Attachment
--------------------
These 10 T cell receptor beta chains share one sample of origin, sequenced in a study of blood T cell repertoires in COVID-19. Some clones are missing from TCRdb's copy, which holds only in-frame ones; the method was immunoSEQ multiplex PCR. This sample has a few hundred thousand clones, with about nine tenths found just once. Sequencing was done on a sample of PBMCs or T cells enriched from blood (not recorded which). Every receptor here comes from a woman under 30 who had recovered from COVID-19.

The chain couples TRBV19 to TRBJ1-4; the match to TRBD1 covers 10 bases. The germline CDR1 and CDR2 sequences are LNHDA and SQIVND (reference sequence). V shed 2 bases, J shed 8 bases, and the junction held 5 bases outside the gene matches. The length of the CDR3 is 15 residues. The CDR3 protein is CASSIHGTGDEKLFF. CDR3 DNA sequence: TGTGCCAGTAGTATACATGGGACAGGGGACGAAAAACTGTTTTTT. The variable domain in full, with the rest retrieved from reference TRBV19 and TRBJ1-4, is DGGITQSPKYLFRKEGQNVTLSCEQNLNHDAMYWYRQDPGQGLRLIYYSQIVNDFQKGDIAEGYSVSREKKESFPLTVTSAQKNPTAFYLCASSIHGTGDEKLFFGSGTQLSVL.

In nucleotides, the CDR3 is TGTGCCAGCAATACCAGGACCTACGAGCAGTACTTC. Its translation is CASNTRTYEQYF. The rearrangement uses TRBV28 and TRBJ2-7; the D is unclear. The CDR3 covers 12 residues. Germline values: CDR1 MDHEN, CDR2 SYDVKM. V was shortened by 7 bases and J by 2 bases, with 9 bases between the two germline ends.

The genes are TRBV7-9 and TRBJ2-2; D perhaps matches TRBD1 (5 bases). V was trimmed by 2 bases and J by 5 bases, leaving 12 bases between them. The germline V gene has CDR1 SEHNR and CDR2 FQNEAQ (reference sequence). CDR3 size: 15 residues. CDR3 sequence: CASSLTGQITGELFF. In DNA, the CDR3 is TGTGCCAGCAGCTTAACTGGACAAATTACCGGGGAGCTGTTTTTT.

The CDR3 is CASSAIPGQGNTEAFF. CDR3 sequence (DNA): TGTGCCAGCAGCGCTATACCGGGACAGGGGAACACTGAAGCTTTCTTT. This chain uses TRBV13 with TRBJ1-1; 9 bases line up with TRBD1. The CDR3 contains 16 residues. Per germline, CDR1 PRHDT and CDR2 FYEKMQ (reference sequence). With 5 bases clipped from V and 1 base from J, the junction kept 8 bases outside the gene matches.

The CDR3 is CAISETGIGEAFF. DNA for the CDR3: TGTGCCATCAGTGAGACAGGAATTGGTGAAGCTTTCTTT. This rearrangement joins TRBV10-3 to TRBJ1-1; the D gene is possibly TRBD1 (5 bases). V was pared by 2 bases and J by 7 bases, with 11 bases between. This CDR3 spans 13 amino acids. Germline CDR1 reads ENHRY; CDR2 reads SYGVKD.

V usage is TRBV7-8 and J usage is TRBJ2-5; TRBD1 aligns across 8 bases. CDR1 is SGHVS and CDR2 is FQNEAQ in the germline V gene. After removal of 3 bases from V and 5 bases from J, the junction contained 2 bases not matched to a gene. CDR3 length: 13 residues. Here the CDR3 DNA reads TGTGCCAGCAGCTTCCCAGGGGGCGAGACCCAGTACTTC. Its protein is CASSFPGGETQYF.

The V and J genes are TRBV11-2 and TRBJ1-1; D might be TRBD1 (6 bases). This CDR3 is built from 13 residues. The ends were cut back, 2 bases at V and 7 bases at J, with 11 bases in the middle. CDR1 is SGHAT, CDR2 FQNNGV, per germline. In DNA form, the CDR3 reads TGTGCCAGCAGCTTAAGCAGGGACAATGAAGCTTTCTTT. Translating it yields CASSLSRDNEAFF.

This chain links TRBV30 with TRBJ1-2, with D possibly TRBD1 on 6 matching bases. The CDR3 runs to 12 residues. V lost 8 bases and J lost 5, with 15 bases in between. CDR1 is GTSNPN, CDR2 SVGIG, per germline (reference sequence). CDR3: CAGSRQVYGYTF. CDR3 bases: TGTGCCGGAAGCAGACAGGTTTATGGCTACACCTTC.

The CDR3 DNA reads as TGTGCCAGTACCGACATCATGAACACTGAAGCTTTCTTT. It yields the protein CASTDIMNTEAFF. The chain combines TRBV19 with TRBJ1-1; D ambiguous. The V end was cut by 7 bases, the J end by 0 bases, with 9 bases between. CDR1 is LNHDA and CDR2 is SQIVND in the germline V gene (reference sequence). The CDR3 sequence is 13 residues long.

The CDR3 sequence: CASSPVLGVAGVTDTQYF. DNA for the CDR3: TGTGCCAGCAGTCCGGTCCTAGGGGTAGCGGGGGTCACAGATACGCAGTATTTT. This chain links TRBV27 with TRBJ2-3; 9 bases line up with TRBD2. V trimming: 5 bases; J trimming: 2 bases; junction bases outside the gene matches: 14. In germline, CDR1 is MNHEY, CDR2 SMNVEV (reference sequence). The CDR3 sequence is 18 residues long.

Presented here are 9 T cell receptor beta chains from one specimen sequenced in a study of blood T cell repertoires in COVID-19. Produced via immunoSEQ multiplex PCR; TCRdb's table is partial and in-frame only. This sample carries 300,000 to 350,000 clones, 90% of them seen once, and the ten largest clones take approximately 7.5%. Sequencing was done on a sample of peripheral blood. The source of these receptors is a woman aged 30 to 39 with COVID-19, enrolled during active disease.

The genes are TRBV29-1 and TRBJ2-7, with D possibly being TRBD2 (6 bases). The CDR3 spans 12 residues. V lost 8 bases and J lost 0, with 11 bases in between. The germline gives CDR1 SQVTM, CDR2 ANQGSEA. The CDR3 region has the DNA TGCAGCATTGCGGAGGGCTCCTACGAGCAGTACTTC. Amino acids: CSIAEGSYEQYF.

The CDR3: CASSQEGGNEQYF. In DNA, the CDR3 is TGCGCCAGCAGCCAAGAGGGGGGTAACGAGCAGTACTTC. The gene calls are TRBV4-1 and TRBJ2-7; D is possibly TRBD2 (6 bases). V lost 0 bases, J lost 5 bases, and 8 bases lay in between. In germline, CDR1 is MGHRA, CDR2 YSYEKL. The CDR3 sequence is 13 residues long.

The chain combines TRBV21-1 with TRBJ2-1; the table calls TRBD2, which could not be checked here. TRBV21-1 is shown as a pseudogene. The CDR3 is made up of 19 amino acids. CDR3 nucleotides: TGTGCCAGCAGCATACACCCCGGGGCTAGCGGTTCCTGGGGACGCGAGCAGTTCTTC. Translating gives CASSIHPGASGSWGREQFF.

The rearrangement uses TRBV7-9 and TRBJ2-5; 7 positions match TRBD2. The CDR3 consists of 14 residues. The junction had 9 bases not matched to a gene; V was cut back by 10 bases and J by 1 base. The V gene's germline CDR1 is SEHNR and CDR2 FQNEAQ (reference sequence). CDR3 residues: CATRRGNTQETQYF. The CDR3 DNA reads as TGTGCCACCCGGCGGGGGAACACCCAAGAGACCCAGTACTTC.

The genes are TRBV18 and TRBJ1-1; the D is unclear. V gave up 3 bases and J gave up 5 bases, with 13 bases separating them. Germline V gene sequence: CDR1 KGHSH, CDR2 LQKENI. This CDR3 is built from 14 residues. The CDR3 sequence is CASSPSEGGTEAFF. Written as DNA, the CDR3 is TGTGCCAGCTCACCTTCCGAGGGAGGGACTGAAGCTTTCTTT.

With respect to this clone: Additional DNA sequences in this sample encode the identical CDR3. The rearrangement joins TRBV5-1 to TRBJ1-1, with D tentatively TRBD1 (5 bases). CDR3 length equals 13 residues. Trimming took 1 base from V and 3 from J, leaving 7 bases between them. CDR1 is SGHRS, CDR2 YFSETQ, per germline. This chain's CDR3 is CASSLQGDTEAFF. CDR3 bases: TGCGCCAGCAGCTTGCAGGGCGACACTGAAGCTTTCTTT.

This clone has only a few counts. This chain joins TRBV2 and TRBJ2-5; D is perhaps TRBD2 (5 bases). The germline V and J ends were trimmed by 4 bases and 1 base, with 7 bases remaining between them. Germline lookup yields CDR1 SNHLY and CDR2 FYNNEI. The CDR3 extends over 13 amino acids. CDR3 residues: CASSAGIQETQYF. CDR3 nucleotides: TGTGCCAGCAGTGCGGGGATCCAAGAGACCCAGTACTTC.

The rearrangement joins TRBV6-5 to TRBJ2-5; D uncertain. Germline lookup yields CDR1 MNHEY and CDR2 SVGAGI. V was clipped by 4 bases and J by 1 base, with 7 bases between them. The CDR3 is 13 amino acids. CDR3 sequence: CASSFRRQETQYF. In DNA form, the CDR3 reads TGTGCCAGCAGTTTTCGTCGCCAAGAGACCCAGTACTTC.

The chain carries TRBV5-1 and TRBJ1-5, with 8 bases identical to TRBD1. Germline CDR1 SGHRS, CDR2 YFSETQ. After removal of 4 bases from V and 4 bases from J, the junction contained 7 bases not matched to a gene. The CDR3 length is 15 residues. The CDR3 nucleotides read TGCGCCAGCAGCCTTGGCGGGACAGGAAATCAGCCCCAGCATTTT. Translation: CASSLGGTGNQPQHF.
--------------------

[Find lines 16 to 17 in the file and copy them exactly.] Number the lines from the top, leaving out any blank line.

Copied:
The rearrangement uses TRBV7-9 and TRBJ2-5; 7 positions match TRBD2. The CDR3 consists of 14 residues. The junction had 9 bases not matched to a gene; V was cut back by 10 bases and J by 1 base. The V gene's germline CDR1 is SEHNR and CDR2 FQNEAQ (reference sequence). CDR3 residues: CATRRGNTQETQYF. The CDR3 DNA reads as TGTGCCACCCGGCGGGGGAACACCCAAGAGACCCAGTACTTC.

The genes are TRBV18 and TRBJ1-1; the D is unclear. V gave up 3 bases and J gave up 5 bases, with 13 bases separating them. Germline V gene sequence: CDR1 KGHSH, CDR2 LQKENI. This CDR3 is built from 14 residues. The CDR3 sequence is CASSPSEGGTEAFF. Written as DNA, the CDR3 is TGTGCCAGCTCACCTTCCGAGGGAGGGACTGAAGCTTTCTTT.